Born with inadequacies in the strength and speed departments, I once dreamt to become a WWE writer. I think I have the god complex gene with the fondness to boss around macho men... but after all the horror stories of how Vince McMahon is a serial perfectionist for his own taste, I shut that idea.
I did become a writer... in public affairs shows and for the entirety of my broadcast career, in network-based promotions. I also became a one-time coach for my department's basketball team. I can't really say that I have a commanding presence but I am billed as such, and that's cool.
I saw Vince McMahon as the overall coach of WWE. He decides on his starting five and then he has the prerogative to use or bench a particular player. If he doesn't want to use the wrestler, he's also the team owner. McMahon is like the Jerry Sloan or Gregg Popovich of his team... except that he held on to his post longer.
Nowadays, it felt as if WWE is in rebuilding mode. Much like the coaches I mentioned, Utah and San Antonio have decided to destroy their current squad and create a bunch of assets. The same can also be said with the WWE. McMahon and co-CEO Nick Khan released a lot of their wrestlers and decided to strengthen their feeder system. While the exodus of talents made the other teams stronger (AEW, New Japan, Impact, etc.), you can't discount the WWE.
WWE is basically like the Los Angeles Lakers. They are a big-market team that enjoys a wider reach and if even their roster has holes in it, you can't expect the team to just die without trying. AEW is like the Golden State Warriors. Disregarding their origin status and pinpointing only to the current iteration, the team is said to be the team to beat.
Currently, AEW looks better than WWE. However, you just can't discount the idea of WWE going full throttle the second they gain the momentum.
I know McMahon's "woman problems" played a part in his retirement. However, I also believe this is because the company wants to transition to the future. With Stephanie McMahon and the aforementioned Khan acting as CEO and Triple H becoming the EVP of Talent Relations, it feels as if this is like Pat Riley handing the coaching reins to Erik Spoelstra. Or maybe, it's Danny Ainge giving it to Brad Stevens who in turn gave his spot to Ime Udoka. At 77, McMahon wants to retire and probably enjoy his twilight years without thinking about work and at the same time, prepping for possible implications of his controversy.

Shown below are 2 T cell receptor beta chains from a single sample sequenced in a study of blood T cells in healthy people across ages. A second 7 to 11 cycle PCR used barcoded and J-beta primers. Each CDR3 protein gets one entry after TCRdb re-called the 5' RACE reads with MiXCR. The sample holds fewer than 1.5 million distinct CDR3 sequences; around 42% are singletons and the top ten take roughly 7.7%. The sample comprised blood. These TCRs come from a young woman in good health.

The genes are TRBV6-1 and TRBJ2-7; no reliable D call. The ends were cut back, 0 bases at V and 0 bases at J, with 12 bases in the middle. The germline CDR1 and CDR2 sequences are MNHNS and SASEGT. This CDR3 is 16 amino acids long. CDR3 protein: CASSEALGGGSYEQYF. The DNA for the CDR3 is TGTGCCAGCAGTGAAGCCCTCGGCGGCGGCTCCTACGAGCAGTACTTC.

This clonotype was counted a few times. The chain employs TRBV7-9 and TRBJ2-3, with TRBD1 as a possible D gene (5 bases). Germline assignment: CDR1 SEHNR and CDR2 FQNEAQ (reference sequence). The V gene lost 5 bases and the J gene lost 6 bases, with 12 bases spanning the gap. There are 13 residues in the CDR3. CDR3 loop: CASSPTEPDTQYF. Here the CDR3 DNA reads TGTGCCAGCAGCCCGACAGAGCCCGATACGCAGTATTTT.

Yes, there could be a behind-the-scenes power struggle. I don't want to speculate on things but when Vince took Triple H's NXT and somewhat ruined the image of his kids, things are about to get nasty. How funny is it that when they were hurling accusations at him, he comes out to mock and gloat but at a time when he should be praised, he stays away from the spotlight? Either he doesn't want the people to see tears in his eyes or he's just forced to sit in the corner.
With that said, Vince McMahon pretty much shaped my wrestling culture. Before Pope Benedict, the only Pope I knew was Pope John Paul II. I don't want to connect a religious figure with a dude who once tried to wrestle God in a PPV event but Vince is also the only WWE owner I knew.
When I was nine or ten years old, I would sneak past ten in the evening on a Wednesday to watch WWE All-Star Professional Wrestling on IBC 13. I hated Hulk Hogan but I loved Randy Savage, Roddy Piper, Mr. Perfect, The Rockers, and Bret Hart. From ABC to Star Sports to Jack TV and now via YouTube and other streaming sites, I follow WWE when possible.
Yes, I may have been a WCW fan in the mid-90s but that's only because my cable had access to TNT and for some reason, wrestling disappeared on Star Sports.
Anyway, Vince McMahon and his crazy ideas - hit or miss - will always be something worth noting and hopefully, his daughter and son-in-law would further improve the thing he started.